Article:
In the August edition of “new directions“, the lead story explains how an opponent of the ordination of women to the episcopate can still justify remaining in the Church of England.
The argumentation is based on the Statement of Guiding Principles (originally known as the “shared vision”) which was officially welcomed by General Synod in its resolution of 20 November 2013:
1. Now that legislation has been passed to enable women to become bishops the Church of England is fully and unequivocally committed to all orders of ministry being open equally to all, without reference to gender, and holds that those whom it has duly ordained and appointed to office are the true and lawful holders of the office which they occupy and thus deserve due respect and canonical obedience;
2. Anyone who ministers within the Church of England must be prepared to acknowledge that the Church of England has reached a clear decision on the matter;
3. Since it continues to share the historic episcopate with other Churches, including the Roman Catholic Church, the Orthodox Church and those provinces of the Anglican Communion which continue to ordain only men as priests or bishops, the Church of England acknowledges that its own clear decision on ministry and gender is set within a broader process of discernment within the Anglican Communion and the whole Church of God;
4. Since those within the Church of England who, on grounds of theological conviction, are unable to receive the ministry of women bishops or priests continue to be within the spectrum of teaching and tradition of the Anglican Communion, the Church of England remains committed to enabling them to flourish within its life and structures; and
5. Pastoral and sacramental provision for the minority within the Church of England will be made without specifying a limit of time and in a way that maintains the highest possible degree of communion and contributes to mutual flourishing across the whole Church of England.
Here is a summary of the basic arguments:
- Amazingly new directions finds the first of the principles, namely that women bishops will be the ‘true and lawful holders of the office which they occupy’ to be “unproblematic”, since it is possible to appoint even a layperson to the office of bishop. This person, although not sacramentally belonging to the order of bishops, would legally hold the office of bishop and would thus be owed canonical obedience. (This argument is seriously flawed, in that it will not be the intention of the church to appoint a lay person but rather to ordain a priest to the order of bishop with all its attendant rights and privileges. What is even more cynical is that a woman bishop thus “appointed” is compared in the lead story to an Ordinary in the Catholic Church who may in fact not be a bishop but commands canonical obedience.)
- The requirement in Principle 2 to accept that the C of E had taken a ‘clear decision’ is made light of by stating that “no one can be certain that any ‘clear decision’ will not be questioned or even overturned by future generations”.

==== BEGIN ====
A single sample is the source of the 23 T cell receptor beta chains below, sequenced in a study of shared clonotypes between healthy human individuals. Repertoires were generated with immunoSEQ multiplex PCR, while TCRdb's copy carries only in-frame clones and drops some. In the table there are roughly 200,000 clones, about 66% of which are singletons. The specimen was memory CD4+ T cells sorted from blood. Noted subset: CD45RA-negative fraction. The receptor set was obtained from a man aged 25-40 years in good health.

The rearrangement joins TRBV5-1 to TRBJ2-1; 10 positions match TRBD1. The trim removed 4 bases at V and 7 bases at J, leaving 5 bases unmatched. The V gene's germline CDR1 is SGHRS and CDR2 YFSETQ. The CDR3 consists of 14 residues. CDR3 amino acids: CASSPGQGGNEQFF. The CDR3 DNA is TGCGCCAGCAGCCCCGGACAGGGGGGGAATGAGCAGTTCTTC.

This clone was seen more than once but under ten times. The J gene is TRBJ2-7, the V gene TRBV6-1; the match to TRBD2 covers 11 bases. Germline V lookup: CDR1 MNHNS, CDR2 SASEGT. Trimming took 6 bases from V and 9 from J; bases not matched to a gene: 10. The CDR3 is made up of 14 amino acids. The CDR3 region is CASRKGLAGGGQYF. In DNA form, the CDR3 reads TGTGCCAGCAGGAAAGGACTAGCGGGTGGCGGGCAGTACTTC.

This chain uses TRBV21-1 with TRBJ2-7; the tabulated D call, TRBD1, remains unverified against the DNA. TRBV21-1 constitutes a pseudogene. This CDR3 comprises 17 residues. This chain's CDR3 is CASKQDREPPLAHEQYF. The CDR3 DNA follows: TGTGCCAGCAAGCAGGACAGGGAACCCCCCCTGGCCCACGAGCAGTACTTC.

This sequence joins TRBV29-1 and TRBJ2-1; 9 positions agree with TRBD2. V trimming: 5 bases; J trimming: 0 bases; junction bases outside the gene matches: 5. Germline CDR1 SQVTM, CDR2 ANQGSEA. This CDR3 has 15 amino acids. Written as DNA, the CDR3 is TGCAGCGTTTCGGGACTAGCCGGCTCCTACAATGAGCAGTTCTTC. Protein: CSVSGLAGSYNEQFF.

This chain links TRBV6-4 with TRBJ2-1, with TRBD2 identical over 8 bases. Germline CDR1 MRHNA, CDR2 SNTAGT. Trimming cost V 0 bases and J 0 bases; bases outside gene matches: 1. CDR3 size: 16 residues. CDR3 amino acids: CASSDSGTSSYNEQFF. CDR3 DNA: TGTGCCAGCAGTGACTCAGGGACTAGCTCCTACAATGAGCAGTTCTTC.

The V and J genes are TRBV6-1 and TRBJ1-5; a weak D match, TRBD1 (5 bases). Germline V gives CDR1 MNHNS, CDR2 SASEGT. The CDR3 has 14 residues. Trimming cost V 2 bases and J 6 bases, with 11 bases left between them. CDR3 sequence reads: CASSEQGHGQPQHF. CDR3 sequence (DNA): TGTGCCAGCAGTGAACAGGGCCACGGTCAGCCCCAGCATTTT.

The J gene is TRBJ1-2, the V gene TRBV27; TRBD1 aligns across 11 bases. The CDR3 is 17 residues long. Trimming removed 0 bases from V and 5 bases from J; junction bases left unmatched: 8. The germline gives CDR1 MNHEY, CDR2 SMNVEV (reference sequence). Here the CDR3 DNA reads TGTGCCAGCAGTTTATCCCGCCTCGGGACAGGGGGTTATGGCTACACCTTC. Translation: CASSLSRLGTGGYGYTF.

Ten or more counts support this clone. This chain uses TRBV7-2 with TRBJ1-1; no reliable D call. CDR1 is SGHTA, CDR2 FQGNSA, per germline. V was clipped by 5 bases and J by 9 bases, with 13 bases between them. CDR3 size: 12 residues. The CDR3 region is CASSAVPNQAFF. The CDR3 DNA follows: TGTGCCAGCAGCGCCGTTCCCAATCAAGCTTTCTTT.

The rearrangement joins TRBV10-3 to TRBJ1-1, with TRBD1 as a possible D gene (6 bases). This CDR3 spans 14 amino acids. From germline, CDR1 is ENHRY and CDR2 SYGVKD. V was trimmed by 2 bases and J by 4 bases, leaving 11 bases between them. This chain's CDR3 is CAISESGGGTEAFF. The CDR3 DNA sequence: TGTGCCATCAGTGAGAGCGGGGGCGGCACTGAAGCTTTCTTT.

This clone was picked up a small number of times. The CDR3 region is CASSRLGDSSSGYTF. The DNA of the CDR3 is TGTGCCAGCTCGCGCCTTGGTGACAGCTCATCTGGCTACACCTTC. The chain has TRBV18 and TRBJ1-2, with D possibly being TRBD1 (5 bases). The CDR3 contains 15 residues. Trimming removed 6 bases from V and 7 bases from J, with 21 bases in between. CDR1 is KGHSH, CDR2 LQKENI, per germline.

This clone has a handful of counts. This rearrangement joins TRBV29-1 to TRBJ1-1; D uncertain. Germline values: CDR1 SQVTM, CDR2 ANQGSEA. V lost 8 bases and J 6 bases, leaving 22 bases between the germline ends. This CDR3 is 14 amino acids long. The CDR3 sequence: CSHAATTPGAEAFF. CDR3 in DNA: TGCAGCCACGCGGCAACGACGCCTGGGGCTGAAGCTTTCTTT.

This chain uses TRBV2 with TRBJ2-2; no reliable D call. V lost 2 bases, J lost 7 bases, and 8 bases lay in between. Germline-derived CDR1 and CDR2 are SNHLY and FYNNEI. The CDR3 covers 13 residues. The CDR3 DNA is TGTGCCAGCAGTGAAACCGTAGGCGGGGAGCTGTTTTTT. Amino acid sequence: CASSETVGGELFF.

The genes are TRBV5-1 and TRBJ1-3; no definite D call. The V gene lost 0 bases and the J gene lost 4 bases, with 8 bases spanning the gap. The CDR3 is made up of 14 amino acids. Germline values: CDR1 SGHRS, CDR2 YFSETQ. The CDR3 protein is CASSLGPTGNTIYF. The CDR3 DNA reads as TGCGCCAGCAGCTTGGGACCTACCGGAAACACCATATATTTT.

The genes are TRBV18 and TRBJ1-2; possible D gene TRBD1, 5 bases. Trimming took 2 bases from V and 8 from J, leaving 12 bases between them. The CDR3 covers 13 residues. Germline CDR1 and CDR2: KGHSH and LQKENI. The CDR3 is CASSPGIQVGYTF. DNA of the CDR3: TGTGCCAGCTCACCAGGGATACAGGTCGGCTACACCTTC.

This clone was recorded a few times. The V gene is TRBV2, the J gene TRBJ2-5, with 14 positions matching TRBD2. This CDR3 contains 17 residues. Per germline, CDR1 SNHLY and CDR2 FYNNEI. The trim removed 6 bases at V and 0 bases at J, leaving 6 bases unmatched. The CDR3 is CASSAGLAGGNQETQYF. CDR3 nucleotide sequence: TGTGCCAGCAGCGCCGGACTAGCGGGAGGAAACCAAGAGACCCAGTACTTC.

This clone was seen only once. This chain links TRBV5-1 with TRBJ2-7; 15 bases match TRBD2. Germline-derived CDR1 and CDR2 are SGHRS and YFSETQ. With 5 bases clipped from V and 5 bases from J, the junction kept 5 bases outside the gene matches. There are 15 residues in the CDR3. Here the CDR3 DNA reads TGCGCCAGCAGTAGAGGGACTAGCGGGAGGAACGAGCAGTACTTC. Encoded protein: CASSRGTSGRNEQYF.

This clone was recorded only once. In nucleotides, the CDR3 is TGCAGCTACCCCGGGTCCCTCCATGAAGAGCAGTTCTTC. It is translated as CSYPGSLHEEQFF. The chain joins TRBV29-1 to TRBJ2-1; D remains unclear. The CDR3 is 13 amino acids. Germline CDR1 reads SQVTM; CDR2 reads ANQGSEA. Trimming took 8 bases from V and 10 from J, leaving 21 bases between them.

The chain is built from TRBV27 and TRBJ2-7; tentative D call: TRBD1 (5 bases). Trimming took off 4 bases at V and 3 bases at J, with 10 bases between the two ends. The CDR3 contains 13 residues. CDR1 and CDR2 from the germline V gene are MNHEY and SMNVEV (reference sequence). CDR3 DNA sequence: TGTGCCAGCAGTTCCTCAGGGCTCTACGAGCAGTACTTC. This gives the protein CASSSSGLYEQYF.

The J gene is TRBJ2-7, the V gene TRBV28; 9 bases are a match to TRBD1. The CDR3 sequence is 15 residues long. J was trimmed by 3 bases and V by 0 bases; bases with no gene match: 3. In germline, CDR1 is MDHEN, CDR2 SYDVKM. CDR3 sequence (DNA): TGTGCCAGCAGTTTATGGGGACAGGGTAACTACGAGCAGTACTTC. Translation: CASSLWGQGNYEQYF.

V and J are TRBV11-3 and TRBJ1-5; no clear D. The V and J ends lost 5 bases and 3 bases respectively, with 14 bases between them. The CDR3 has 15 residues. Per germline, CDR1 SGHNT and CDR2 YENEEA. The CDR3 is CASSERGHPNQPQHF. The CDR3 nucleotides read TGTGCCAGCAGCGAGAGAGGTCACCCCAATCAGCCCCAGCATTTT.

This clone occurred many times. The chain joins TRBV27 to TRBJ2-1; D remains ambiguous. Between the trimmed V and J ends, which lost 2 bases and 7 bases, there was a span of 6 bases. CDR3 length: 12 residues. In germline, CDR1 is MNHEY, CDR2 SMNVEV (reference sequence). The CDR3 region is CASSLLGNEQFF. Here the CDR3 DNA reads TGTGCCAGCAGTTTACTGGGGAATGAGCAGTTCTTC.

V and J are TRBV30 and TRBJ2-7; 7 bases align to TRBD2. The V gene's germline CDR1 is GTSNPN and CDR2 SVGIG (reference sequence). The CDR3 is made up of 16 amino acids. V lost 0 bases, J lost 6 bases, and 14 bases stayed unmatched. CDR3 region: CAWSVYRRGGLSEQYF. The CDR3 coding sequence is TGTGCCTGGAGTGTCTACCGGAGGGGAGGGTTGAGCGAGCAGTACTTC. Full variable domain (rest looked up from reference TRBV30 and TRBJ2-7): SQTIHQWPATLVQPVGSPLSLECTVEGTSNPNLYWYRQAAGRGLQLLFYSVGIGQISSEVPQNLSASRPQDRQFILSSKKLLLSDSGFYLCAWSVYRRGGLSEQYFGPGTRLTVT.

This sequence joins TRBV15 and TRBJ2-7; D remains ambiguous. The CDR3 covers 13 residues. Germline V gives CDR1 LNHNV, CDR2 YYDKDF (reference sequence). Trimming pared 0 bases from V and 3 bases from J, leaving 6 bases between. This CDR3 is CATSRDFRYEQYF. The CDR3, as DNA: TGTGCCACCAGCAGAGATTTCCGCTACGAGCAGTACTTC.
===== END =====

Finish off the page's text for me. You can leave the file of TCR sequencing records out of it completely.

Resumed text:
- The argument concerning Principle 3 is that a decision of a Council or Synod (even a ‘clear decision’) is not absolute until it has been received by the whole Church. And by placing the current decision on women bishops within the discernment process of the ‘whole Church of God’ the bishops are in fact acknowledging the provisional nature of this decision.
- Principle 4 recognises that those who hold the ‘theological conviction’ that women cannot be ordained priest or bishop are loyal Anglicans, that their conviction remains ‘within the spectrum of teaching and tradition of the Anglican Communion’ and that they should be enabled to ‘flourish’ within the church. (I have no argument with that interpretation of the text, although new directions itself does use the word “toleration” of the opponents by the rest of the church, which might suggest a certain scepticism about the genuine readiness of the church, specifically the bishops, not merely to allow them to exist but indeed to flourish.)
- The arguments concerning Principal 5 are based on the “acceptance” of teachings of the Roman Catholic Second Vatican Council about the communion of all baptised Christians within the One, Holy, Catholic and Apostolic Church in order to explain full and impaired communion within the Anglican church as a result of the ordination of women (how illogical is that! And, by the way, it is hardly an oath of allegiance to the Anglican church to state that “the Church of England will continue to be composed of Christians who share a common baptism and live in fellowship with each other and therefore in communion — albeit communion that is imperfect” – and that within one and the same ecclesial body! WOW!)
I must admit to being less than convinced by this argumentation. I find it dishonest with oneself to try to justify remaining within the Church of England on the basis of
- a pretence that the C of E has intentionally appointed laywomen to the office of bishop
- a conviction that the ‘clear decision’ on women bishops is not absolute
- the hope that this decision will be overturned
- a deep-rooted scepticism that one is only tolerated by the rest of the church and that the bishops must prove their readiness to enable one’s branch of the church to flourish
- no more than the basic communion of all baptised Christians, which in itself is even considered imperfect
There are indeed many perfectly valid personal reasons not to leave the C of E but I am truly shocked that new directions should try to justify it in this way.